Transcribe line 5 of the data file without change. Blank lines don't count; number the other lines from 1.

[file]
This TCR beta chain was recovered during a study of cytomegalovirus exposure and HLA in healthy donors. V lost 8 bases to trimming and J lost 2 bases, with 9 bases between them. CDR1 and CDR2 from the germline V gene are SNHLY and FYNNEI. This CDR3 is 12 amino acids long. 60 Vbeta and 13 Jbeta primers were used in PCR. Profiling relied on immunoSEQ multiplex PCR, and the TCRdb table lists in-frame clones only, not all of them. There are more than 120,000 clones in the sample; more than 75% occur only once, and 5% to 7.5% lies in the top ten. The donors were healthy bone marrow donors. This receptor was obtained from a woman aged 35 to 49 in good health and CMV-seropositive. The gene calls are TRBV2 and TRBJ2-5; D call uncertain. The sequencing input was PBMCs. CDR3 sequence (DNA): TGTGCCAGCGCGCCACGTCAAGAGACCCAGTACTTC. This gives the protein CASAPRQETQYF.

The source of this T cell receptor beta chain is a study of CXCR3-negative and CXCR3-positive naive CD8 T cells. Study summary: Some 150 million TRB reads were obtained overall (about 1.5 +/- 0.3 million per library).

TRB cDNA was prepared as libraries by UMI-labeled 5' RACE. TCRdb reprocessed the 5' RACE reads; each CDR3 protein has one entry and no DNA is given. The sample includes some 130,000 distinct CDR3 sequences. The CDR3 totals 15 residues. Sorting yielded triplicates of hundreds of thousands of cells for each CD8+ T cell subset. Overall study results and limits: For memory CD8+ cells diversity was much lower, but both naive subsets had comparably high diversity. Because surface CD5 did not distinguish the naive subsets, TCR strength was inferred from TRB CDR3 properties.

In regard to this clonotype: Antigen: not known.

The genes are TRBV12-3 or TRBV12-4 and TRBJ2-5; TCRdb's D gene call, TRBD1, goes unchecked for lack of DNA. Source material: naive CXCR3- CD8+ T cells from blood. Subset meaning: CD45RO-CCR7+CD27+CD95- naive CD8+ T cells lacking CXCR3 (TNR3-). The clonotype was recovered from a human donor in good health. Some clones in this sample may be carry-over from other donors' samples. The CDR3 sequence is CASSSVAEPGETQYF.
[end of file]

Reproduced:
The genes are TRBV12-3 or TRBV12-4 and TRBJ2-5; TCRdb's D gene call, TRBD1, goes unchecked for lack of DNA. Source material: naive CXCR3- CD8+ T cells from blood. Subset meaning: CD45RO-CCR7+CD27+CD95- naive CD8+ T cells lacking CXCR3 (TNR3-). The clonotype was recovered from a human donor in good health. Some clones in this sample may be carry-over from other donors' samples. The CDR3 sequence is CASSSVAEPGETQYF.